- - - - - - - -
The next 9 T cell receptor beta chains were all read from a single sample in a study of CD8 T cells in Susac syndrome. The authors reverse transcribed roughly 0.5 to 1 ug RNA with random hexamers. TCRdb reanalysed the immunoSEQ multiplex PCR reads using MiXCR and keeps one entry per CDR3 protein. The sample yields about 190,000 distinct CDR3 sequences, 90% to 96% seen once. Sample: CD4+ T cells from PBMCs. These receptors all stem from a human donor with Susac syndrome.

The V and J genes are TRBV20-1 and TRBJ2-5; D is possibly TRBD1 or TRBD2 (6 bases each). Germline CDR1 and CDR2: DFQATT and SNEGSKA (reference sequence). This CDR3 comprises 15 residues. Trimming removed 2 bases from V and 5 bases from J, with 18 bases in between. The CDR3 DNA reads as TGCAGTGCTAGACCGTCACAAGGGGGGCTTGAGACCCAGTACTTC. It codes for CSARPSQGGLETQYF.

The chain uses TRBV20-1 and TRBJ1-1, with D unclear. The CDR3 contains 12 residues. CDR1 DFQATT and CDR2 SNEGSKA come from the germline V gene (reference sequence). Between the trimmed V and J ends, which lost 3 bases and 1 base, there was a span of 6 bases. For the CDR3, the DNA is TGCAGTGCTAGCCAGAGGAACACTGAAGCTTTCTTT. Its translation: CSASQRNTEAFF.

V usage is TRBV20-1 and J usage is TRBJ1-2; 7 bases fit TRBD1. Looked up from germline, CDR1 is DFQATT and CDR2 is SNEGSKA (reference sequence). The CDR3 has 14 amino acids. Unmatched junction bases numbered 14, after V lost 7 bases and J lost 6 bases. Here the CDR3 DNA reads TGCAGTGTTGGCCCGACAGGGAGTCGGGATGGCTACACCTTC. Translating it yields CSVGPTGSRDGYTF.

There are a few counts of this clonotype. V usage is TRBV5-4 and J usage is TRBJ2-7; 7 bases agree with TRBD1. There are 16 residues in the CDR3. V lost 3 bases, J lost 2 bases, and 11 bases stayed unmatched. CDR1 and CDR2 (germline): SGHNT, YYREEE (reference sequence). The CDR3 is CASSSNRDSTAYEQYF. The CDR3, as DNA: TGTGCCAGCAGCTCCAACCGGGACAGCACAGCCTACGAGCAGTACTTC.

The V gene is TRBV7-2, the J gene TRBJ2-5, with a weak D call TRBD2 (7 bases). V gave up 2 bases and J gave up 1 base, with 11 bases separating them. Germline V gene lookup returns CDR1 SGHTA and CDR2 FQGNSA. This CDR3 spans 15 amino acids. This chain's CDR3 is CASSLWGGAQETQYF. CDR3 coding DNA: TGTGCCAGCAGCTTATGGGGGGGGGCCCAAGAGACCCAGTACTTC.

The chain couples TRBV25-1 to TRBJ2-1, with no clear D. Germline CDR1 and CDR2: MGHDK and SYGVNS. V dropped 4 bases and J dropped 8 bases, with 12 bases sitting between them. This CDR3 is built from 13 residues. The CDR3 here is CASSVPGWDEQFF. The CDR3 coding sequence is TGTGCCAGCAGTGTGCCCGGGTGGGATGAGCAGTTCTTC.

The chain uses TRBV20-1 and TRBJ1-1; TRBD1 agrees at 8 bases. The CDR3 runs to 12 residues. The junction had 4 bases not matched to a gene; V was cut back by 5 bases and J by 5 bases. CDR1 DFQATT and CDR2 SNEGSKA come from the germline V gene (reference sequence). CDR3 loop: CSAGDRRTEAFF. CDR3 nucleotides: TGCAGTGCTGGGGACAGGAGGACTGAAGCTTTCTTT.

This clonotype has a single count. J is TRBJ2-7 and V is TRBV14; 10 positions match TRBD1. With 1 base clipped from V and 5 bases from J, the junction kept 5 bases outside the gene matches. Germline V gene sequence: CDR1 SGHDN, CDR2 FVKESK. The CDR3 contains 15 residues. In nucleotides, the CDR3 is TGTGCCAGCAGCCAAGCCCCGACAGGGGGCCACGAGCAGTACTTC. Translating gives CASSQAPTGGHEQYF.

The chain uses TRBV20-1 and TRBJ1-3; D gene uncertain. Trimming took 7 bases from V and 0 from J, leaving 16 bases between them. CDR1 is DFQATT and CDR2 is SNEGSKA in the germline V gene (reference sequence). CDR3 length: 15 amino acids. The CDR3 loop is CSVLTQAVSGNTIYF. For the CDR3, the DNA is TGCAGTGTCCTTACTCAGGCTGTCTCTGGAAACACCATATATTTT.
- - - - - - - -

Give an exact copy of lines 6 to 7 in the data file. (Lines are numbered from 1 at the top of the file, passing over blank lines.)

The V gene is TRBV7-2, the J gene TRBJ2-5, with a weak D call TRBD2 (7 bases). V gave up 2 bases and J gave up 1 base, with 11 bases separating them. Germline V gene lookup returns CDR1 SGHTA and CDR2 FQGNSA. This CDR3 spans 15 amino acids. This chain's CDR3 is CASSLWGGAQETQYF. CDR3 coding DNA: TGTGCCAGCAGCTTATGGGGGGGGGCCCAAGAGACCCAGTACTTC.

The chain couples TRBV25-1 to TRBJ2-1, with no clear D. Germline CDR1 and CDR2: MGHDK and SYGVNS. V dropped 4 bases and J dropped 8 bases, with 12 bases sitting between them. This CDR3 is built from 13 residues. The CDR3 here is CASSVPGWDEQFF. The CDR3 coding sequence is TGTGCCAGCAGTGTGCCCGGGTGGGATGAGCAGTTCTTC.